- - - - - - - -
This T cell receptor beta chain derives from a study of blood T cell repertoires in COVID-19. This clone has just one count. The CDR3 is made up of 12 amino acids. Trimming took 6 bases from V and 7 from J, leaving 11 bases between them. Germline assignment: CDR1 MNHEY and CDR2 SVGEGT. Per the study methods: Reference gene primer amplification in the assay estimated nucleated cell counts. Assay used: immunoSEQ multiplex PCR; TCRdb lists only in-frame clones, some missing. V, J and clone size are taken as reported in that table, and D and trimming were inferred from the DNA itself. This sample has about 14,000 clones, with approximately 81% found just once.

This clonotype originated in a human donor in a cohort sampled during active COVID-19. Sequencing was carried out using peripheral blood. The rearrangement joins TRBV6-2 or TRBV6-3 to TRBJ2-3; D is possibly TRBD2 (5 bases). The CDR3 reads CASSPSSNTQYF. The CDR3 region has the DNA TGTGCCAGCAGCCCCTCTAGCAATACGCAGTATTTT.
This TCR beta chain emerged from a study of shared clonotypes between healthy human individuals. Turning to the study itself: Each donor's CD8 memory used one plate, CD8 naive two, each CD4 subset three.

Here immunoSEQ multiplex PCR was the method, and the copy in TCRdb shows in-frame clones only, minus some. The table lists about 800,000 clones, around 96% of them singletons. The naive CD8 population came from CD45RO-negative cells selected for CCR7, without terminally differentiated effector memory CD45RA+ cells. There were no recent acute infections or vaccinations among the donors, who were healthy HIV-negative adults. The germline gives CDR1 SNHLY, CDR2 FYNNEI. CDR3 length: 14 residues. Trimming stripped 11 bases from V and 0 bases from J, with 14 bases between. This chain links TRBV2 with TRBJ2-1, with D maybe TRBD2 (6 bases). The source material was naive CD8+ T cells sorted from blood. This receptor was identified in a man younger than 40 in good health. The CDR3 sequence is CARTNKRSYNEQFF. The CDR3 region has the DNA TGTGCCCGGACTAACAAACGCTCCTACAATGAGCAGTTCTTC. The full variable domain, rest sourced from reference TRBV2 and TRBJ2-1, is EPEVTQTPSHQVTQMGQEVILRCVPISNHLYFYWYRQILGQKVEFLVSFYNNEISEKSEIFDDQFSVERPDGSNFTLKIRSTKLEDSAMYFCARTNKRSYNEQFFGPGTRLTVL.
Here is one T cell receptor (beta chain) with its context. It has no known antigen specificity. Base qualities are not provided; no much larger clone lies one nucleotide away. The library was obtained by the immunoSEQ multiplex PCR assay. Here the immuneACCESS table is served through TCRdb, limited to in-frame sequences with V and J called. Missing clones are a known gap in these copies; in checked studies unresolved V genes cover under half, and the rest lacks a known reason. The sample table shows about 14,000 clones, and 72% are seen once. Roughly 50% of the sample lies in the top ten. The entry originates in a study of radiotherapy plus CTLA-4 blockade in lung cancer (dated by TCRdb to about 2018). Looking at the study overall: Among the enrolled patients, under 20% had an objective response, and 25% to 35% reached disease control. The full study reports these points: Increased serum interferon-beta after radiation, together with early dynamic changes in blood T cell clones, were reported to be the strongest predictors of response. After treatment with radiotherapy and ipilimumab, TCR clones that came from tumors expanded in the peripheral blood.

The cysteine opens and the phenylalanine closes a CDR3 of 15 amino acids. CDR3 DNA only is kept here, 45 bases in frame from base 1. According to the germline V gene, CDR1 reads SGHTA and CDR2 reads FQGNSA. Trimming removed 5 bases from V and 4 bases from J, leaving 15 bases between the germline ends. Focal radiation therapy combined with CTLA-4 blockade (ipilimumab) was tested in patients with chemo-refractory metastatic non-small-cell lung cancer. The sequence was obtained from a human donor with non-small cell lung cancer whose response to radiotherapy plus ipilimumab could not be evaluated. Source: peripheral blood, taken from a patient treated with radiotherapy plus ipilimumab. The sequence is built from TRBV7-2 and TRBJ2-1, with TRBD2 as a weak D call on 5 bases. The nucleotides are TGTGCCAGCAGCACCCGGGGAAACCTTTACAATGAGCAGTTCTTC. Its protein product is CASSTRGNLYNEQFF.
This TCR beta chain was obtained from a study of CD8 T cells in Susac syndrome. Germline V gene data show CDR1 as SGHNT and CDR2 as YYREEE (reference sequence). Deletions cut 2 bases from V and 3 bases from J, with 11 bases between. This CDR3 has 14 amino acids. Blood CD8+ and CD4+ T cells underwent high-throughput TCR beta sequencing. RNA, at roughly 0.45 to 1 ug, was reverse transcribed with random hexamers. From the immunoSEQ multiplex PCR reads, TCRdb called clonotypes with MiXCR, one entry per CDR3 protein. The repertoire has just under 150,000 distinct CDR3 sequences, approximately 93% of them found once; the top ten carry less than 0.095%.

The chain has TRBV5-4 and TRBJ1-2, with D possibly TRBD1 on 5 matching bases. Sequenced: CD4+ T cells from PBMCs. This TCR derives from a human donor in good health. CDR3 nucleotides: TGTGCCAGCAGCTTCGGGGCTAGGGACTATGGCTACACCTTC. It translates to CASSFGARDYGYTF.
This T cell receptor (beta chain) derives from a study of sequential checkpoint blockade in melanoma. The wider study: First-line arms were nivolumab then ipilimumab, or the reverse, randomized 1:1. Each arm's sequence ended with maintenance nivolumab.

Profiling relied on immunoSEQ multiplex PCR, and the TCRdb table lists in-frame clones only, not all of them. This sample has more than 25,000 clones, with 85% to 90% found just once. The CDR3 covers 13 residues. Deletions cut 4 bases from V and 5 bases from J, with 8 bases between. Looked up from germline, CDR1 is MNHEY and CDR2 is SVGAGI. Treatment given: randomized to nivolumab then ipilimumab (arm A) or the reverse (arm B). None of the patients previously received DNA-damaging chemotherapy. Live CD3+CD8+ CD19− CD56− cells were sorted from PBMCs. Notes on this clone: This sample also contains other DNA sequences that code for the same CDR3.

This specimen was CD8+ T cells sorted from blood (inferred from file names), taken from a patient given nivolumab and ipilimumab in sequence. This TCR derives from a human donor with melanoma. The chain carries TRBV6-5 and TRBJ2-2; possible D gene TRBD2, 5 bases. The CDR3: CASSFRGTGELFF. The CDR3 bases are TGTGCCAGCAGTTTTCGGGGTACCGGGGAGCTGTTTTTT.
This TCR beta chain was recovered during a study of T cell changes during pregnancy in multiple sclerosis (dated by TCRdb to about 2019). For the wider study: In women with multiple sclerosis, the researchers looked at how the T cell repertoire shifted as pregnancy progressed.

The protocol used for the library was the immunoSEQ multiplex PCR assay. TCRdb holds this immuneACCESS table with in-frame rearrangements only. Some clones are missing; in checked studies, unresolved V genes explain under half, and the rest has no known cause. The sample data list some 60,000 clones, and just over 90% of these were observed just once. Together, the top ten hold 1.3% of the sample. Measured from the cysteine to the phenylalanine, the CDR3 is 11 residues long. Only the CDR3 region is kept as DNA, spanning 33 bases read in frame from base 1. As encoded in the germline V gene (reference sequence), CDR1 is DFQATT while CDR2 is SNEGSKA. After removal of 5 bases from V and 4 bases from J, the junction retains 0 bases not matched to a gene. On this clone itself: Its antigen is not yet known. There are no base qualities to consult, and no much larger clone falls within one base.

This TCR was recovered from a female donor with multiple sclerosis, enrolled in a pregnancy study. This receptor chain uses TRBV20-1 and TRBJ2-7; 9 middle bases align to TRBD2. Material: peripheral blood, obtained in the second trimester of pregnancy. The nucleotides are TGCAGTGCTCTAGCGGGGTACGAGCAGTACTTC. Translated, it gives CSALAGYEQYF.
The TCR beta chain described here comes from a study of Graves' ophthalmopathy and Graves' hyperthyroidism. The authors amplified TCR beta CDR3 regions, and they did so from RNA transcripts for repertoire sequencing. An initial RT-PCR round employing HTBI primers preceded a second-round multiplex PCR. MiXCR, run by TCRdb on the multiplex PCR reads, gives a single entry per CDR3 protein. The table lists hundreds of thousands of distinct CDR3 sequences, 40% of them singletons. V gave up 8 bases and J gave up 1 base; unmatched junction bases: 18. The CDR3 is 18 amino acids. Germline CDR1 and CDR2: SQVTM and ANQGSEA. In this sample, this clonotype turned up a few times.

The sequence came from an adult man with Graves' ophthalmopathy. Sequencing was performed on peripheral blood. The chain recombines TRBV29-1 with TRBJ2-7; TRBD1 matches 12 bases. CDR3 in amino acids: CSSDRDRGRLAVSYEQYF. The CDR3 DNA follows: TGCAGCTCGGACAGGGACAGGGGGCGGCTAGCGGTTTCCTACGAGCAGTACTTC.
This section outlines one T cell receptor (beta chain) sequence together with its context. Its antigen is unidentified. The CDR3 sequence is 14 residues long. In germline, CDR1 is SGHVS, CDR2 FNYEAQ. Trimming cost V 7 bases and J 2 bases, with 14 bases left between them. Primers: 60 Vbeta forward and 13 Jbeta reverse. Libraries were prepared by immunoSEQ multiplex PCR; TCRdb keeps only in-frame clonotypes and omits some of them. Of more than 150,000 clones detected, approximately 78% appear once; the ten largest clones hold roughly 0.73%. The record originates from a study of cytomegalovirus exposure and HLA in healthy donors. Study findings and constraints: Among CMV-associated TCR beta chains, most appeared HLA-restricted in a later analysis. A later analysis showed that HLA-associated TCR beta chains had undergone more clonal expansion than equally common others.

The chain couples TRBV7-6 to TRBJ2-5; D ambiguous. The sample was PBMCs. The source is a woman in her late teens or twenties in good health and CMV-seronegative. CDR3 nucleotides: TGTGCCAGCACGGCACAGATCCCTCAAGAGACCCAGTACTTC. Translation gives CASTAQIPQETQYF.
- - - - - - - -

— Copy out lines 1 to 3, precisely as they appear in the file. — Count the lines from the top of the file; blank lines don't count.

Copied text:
This T cell receptor beta chain derives from a study of blood T cell repertoires in COVID-19. This clone has just one count. The CDR3 is made up of 12 amino acids. Trimming took 6 bases from V and 7 from J, leaving 11 bases between them. Germline assignment: CDR1 MNHEY and CDR2 SVGEGT. Per the study methods: Reference gene primer amplification in the assay estimated nucleated cell counts. Assay used: immunoSEQ multiplex PCR; TCRdb lists only in-frame clones, some missing. V, J and clone size are taken as reported in that table, and D and trimming were inferred from the DNA itself. This sample has about 14,000 clones, with approximately 81% found just once.

This clonotype originated in a human donor in a cohort sampled during active COVID-19. Sequencing was carried out using peripheral blood. The rearrangement joins TRBV6-2 or TRBV6-3 to TRBJ2-3; D is possibly TRBD2 (5 bases). The CDR3 reads CASSPSSNTQYF. The CDR3 region has the DNA TGTGCCAGCAGCCCCTCTAGCAATACGCAGTATTTT.
This TCR beta chain emerged from a study of shared clonotypes between healthy human individuals. Turning to the study itself: Each donor's CD8 memory used one plate, CD8 naive two, each CD4 subset three.